Wednesday, September 14, 2011

September 14 - Exaltation of the Holy Cross

O Crux, ave spes unica! Hail, O Cross, our only hope!

Holy Cross - San Clemente, Rome
(Detail of Apse mosaic, 12th Century)
Dying, you destroyed our death; rising you restored our life. 
Save us by your cross, Christ our Redeemer.
- from the Eucharistic Prayer

For God so loved the world that He gave His only begotten son, that whosoever believeth in Him may not perish, but have everlasting life.

- John 3:16 (Douay)

Early in the fourth century St. Helena, mother of the Roman Emperor Constantine, went to Jerusalem in search of the holy places of Christ's life. She razed the Temple of Aphrodite, which tradition held was built over the Savior's tomb, and her son built the Basilica of the Holy Sepulcher over the tomb. During the excavation, workers found three crosses. Legend has it that the one on which Jesus died was identified when its touch healed a dying woman.

The cross immediately became an object of veneration. At a Good Friday celebration in Jerusalem toward the end of the fourth century, according to an eyewitness, the wood was taken out of its silver container and placed on a table together with the inscription Pilate ordered placed above Jesus' head: Then "all the people pass through one by one; all of them bow down, touching the cross and the inscription, first with their foreheads, then with their eyes; and, after kissing the cross, they move on."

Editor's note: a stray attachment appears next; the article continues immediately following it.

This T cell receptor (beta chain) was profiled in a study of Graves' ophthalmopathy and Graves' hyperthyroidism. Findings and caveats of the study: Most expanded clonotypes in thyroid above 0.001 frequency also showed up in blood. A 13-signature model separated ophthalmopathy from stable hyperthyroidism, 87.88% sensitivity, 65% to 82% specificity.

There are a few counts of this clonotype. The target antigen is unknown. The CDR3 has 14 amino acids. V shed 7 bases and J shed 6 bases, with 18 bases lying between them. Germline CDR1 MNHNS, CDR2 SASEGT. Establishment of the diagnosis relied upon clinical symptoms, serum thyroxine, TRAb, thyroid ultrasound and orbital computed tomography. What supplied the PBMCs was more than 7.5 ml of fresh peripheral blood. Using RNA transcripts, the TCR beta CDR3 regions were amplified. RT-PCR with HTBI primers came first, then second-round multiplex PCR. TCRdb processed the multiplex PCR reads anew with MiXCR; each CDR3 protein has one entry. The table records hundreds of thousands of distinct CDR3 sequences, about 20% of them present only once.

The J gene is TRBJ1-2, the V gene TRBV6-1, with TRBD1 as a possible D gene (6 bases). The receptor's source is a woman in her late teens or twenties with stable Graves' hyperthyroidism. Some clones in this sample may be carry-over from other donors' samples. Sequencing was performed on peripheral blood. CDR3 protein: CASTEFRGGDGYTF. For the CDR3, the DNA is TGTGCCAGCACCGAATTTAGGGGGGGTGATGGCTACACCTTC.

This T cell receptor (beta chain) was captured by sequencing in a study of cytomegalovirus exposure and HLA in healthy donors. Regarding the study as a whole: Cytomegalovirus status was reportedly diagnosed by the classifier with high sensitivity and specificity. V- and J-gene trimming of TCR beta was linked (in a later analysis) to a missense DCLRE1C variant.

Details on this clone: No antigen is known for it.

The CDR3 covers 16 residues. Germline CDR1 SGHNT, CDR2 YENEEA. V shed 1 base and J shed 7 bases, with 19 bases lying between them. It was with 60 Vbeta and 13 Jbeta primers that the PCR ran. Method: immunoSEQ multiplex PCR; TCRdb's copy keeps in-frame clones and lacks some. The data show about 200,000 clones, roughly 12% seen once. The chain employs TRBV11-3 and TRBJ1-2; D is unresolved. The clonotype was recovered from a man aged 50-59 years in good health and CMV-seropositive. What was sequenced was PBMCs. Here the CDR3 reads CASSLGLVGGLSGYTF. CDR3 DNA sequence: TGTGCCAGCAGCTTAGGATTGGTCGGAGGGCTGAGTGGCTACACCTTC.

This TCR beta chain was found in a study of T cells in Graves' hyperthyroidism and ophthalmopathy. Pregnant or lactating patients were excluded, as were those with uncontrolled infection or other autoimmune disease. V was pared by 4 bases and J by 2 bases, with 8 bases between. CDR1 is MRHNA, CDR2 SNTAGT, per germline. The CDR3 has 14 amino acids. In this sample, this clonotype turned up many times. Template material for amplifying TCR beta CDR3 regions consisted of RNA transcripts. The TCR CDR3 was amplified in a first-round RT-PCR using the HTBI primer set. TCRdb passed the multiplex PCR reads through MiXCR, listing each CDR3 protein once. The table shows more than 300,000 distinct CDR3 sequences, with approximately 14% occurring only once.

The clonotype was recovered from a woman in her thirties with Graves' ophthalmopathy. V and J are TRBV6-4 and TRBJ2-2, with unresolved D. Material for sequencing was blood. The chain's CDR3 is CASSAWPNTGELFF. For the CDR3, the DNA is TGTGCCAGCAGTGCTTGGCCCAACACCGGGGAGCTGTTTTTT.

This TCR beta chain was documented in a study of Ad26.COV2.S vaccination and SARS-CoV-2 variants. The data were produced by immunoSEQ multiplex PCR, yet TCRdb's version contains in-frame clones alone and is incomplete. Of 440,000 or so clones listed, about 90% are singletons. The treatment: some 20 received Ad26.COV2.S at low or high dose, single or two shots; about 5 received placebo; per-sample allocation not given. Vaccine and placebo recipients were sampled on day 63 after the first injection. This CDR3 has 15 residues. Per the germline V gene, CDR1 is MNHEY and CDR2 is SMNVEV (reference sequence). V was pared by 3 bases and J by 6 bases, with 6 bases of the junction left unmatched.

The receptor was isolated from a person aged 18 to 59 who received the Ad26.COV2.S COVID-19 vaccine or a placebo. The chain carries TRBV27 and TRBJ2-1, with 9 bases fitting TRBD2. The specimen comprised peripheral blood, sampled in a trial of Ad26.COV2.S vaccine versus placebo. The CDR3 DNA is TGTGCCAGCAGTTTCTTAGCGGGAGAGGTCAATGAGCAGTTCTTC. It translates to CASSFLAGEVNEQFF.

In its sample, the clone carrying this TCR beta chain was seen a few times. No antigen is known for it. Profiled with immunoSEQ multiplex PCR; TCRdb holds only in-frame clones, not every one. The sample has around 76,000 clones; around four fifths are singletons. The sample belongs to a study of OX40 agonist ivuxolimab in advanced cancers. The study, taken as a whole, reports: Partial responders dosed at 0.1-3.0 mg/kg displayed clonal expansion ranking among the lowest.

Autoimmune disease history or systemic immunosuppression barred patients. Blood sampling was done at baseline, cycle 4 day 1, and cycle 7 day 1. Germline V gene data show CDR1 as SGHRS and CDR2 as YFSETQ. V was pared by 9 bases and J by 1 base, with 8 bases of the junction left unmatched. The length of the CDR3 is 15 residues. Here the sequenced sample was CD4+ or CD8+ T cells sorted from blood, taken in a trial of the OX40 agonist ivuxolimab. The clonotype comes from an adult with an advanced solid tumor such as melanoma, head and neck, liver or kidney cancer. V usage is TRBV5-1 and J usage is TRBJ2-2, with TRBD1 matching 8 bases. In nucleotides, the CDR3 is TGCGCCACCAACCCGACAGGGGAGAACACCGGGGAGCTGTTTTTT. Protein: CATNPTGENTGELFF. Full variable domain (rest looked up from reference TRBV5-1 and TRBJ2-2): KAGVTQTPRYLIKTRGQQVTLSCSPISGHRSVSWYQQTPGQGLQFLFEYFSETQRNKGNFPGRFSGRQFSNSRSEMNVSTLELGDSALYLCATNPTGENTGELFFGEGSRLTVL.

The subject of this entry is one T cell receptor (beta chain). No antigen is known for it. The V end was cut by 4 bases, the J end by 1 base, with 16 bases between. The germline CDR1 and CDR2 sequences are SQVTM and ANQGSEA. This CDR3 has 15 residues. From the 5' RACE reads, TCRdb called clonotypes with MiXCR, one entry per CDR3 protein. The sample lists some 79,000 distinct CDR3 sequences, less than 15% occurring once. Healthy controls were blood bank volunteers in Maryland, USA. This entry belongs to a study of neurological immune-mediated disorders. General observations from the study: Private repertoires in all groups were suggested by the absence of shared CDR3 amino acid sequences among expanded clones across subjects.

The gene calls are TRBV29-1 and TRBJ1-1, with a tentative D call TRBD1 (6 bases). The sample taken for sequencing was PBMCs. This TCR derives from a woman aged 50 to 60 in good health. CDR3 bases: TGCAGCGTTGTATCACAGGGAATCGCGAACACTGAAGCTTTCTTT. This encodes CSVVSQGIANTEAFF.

To this day the Eastern Churches, Catholic and Orthodox alike, celebrate the Exaltation of the Holy Cross on the September anniversary of the basilica's dedication. The feast entered the Western calendar in the seventh century after Emperor Heraclius recovered the cross from the Persians, who had carried it off in 614, 15 years earlier. According to the story, the emperor intended to carry the cross back into Jerusalem himself, but was unable to move forward until he took off his imperial garb and became a barefoot pilgrim.


The cross is today the universal image of Christian belief. Countless generations of artists have turned it into a thing of beauty to be carried in procession or worn as jewelry. To the eyes of the first Christians, it had no beauty. It stood outside too many city walls, decorated only with decaying corpses, as a threat to anyone who defied Rome's authority—including Christians who refused sacrifice to Roman gods. Although believers spoke of the cross as the instrument of salvation, it seldom appeared in Christian art unless disguised as an anchor or the Chi-Rho until after Constantine's edict of toleration.


"How splendid the cross of Christ! It brings life, not death; light, not darkness; Paradise, not its loss. It is the wood on which the Lord, like a great warrior, was wounded in hands and feet and side, but healed thereby our wounds. A tree has destroyed us, a tree now brought us life" (Theodore of Studios).


Adoramus te, christe, et benedicimus tibi,
quia per crucem tuam redemisti mundum.
We adore thee, O Christ, and we bless thee,
for by thy cross thou hast redeemed the world.

Almighty God, whose Son our Savior Jesus Christ was lifted high upon the cross that he might draw the whole world unto himself: Mercifully grant that we, who glory in the mystery of our redemption, may have grace to take up our cross and follow him; who liveth and reigneth with thee and the Holy Spirit, one God, in glory everlasting.